Kevin Harvick and the No. 29 Budweiser Folds of Honor Team Daytona Advance

Kevin Harvick

No. 29 Budweiser Folds of Honor Chevrolet

Coke Zero 400 at Daytona International Speedway
American Muscle

Budweiser Racing Team Notes of Interest

. Kevin Harvick, driver of the No. 29 Budweiser Folds of Honor Chevrolet, will make his 375th start in the NASCAR Sprint Cup Series in Saturday night’s Coke Zero 400 at Daytona International Speedway. In the midst of his 11th season in the series, Harvick has amassed 17 wins, 83 top fives and 164 top-10 finishes, and has led a total of 3,612 laps thus far in his career.

. Harvick will be available to members of the media in the Daytona International Speedway infield media center at 2:05 p.m. on Thursday, June 30.

. Budweiser and Harvick will celebrate Fourth of July this weekend with a special patriotic paint scheme selected by adult NASCAR fans. The paint scheme – white with red and blue stars and stripes – won the online vote hosted on Budweiser’s Facebook page by less than 700 votes after five weeks of voting.

. Harvick’s No. 29 Chevrolet will also feature Folds of Honor, an organization that provides post-secondary educational scholarships for families of U.S. military personnel killed or disabled while serving their country, on the TV panel for Saturday night’s race at Daytona. In addition to the special paint scheme, Budweiser has featured a limited-edition red, white and blue Patriotic Can from Memorial Day through the Fourth of July and will donate a portion of all sales, May 26 – July 10, to Folds of Honor. In total, Budweiser is raising up to $2 million to support Folds of Honor this summer*, which is expected to fund more than 400 scholarships.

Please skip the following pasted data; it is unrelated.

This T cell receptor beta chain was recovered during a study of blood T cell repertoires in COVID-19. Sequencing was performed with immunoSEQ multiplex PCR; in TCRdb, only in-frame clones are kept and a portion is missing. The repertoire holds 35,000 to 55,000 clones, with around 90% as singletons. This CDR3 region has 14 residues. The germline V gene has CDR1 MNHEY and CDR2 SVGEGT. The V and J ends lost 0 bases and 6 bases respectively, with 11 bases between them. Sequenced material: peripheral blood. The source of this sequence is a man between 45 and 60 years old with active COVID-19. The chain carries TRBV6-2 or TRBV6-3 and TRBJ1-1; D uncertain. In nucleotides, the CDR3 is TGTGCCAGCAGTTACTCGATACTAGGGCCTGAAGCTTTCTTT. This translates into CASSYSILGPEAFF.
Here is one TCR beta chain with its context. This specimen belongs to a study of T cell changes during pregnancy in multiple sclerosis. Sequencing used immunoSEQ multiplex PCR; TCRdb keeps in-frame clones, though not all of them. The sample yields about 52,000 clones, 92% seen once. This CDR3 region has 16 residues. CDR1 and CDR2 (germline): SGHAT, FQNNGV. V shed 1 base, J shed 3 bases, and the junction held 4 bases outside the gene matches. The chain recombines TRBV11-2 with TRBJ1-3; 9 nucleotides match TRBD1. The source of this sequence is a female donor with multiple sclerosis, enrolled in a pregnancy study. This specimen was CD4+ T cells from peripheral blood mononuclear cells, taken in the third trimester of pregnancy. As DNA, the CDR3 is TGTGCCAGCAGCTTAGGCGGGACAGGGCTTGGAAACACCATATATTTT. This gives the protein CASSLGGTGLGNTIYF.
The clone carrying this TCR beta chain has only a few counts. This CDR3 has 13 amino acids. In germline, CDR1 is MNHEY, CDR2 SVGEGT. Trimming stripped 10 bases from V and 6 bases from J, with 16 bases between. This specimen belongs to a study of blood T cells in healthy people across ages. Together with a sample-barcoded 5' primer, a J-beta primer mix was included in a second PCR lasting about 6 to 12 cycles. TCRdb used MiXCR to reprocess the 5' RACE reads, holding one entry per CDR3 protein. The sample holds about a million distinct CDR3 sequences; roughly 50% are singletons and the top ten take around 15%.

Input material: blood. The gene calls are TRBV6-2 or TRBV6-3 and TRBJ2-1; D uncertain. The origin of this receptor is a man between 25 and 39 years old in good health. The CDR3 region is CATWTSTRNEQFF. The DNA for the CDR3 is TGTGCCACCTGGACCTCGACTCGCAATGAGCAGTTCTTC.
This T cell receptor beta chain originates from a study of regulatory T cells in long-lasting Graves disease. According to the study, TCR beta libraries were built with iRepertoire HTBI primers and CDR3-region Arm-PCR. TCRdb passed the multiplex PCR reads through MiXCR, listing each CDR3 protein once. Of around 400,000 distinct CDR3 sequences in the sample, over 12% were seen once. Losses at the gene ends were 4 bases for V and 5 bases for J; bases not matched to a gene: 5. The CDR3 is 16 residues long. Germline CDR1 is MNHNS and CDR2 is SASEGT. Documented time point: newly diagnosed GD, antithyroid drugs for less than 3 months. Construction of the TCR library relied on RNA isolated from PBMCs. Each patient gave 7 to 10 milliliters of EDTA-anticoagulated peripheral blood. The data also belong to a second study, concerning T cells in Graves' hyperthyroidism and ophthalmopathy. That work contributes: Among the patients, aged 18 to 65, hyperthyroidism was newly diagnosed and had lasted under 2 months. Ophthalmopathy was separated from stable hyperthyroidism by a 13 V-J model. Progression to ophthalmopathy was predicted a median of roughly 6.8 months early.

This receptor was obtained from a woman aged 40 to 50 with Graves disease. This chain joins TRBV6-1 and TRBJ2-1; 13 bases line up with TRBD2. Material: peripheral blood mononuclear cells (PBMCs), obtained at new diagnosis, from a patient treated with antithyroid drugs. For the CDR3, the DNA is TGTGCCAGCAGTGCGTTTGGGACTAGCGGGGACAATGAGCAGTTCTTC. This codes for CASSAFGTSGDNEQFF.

. Members of the 2010 gold-medal winning U.S. four-man bobsled team will join the No. 29 Budweiser team at Daytona International Speedway this weekend and will sign autographs and take photos with fans in the midway area starting at 1 p.m. on Saturday.

. The No. 29 Budweiser Folds of Honor Chevrolet team will race chassis No. 343 from the Richard Childress Racing NASCAR Sprint Cup Series stable. Harvick has competed in this car twice so far in 2011: he led five laps before finishing 42nd when the car’s engine expired at Daytona in February and scored a fifth-place finish at Talladega in April.

. In 20 starts at Daytona International Speedway, Harvick has racked up one pole award, two wins, five top-five and eight top-10 finishes. He’s led a total of 162 laps and has an average starting position of 15.4 and an average finishing position of 15.8. Harvick has also completed 92.7 percent (3,237 of 3,493) of the laps run at Daytona since he joined the NASCAR Sprint Cup Series circuit in 2001.